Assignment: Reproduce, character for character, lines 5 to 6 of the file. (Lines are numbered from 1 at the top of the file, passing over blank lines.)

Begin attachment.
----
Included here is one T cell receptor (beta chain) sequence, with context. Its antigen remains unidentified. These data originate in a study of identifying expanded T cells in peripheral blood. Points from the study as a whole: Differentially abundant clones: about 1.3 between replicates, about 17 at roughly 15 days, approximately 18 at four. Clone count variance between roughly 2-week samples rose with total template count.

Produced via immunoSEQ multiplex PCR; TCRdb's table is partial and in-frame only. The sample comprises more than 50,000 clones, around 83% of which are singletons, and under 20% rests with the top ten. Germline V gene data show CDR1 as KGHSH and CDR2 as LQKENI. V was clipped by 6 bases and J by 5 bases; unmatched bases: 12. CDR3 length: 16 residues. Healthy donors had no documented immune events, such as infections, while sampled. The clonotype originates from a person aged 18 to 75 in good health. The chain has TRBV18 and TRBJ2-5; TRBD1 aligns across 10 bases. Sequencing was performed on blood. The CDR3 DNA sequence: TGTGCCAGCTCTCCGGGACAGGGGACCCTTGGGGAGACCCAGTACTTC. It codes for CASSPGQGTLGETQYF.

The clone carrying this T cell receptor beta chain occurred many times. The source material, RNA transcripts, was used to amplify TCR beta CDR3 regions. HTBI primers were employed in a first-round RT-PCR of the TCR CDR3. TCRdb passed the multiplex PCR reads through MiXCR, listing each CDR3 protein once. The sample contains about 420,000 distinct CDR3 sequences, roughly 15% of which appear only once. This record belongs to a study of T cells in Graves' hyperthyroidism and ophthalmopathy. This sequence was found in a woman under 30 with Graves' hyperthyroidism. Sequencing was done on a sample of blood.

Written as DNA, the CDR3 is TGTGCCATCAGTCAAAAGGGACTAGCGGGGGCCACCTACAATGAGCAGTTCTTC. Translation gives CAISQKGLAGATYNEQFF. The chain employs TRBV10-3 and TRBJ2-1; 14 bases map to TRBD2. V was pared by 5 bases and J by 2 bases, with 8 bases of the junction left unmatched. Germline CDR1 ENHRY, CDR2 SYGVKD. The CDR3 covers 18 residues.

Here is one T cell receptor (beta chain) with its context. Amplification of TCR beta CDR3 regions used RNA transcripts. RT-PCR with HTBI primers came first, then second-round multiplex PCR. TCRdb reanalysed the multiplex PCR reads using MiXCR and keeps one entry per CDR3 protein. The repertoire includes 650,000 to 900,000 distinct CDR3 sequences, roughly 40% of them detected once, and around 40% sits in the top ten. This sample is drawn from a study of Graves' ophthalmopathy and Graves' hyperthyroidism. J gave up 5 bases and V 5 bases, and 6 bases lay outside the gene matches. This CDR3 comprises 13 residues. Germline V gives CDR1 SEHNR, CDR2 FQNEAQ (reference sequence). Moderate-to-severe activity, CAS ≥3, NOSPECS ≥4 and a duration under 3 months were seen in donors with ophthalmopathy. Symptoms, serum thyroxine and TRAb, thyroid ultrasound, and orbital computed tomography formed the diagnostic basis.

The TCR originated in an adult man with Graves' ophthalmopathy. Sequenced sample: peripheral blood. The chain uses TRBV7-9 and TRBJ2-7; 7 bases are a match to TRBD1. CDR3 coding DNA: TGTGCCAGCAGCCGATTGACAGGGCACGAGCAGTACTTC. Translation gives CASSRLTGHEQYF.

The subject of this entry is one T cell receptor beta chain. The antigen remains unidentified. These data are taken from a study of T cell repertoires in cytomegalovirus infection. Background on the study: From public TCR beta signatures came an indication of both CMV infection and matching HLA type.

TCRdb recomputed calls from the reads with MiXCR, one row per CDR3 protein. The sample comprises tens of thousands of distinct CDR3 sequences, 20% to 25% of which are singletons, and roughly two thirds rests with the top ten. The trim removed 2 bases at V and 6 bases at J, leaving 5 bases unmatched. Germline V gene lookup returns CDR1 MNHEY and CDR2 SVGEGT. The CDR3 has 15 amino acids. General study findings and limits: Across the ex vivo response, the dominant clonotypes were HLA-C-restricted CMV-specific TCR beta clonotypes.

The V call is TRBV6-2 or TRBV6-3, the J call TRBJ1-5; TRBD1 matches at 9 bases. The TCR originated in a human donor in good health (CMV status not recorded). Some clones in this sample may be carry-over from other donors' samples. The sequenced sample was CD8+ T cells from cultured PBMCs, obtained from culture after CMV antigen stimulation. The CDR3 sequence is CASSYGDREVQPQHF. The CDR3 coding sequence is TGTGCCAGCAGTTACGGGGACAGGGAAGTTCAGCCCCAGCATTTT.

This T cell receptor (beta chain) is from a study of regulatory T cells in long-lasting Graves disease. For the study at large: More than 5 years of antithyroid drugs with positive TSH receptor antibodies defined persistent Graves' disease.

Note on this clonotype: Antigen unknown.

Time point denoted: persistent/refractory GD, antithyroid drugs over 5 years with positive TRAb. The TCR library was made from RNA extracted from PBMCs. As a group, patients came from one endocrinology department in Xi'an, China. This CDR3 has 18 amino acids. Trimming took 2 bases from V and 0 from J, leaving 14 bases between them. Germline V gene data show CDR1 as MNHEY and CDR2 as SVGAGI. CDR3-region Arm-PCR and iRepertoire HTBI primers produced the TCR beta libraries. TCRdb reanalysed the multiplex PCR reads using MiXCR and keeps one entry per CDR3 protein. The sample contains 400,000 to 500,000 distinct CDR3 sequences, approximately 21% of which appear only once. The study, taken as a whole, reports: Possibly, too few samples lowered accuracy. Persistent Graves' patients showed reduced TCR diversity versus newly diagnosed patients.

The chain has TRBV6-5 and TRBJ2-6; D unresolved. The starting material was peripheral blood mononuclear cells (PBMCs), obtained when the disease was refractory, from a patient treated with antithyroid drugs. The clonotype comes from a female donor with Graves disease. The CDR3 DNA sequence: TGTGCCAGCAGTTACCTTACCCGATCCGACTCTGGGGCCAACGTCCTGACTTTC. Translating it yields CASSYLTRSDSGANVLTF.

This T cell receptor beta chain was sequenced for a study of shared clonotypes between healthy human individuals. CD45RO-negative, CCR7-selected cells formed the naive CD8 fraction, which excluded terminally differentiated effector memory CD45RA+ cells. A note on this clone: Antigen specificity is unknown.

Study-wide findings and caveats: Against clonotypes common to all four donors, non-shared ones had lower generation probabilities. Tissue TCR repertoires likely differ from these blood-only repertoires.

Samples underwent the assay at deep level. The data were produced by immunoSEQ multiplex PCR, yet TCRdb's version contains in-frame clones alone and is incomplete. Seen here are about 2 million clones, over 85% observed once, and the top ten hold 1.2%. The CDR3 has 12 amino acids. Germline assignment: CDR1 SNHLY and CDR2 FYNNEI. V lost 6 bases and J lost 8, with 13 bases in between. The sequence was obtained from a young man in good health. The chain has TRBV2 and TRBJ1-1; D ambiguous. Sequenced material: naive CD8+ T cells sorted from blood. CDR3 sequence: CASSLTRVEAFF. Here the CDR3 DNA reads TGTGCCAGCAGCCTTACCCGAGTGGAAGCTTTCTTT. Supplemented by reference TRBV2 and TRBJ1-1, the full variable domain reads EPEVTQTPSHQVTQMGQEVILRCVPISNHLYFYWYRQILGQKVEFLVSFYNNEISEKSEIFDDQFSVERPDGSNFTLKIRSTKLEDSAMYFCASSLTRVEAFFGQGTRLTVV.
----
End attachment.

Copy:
Here is one T cell receptor (beta chain) with its context. Amplification of TCR beta CDR3 regions used RNA transcripts. RT-PCR with HTBI primers came first, then second-round multiplex PCR. TCRdb reanalysed the multiplex PCR reads using MiXCR and keeps one entry per CDR3 protein. The repertoire includes 650,000 to 900,000 distinct CDR3 sequences, roughly 40% of them detected once, and around 40% sits in the top ten. This sample is drawn from a study of Graves' ophthalmopathy and Graves' hyperthyroidism. J gave up 5 bases and V 5 bases, and 6 bases lay outside the gene matches. This CDR3 comprises 13 residues. Germline V gives CDR1 SEHNR, CDR2 FQNEAQ (reference sequence). Moderate-to-severe activity, CAS ≥3, NOSPECS ≥4 and a duration under 3 months were seen in donors with ophthalmopathy. Symptoms, serum thyroxine and TRAb, thyroid ultrasound, and orbital computed tomography formed the diagnostic basis.

The TCR originated in an adult man with Graves' ophthalmopathy. Sequenced sample: peripheral blood. The chain uses TRBV7-9 and TRBJ2-7; 7 bases are a match to TRBD1. CDR3 coding DNA: TGTGCCAGCAGCCGATTGACAGGGCACGAGCAGTACTTC. Translation gives CASSRLTGHEQYF.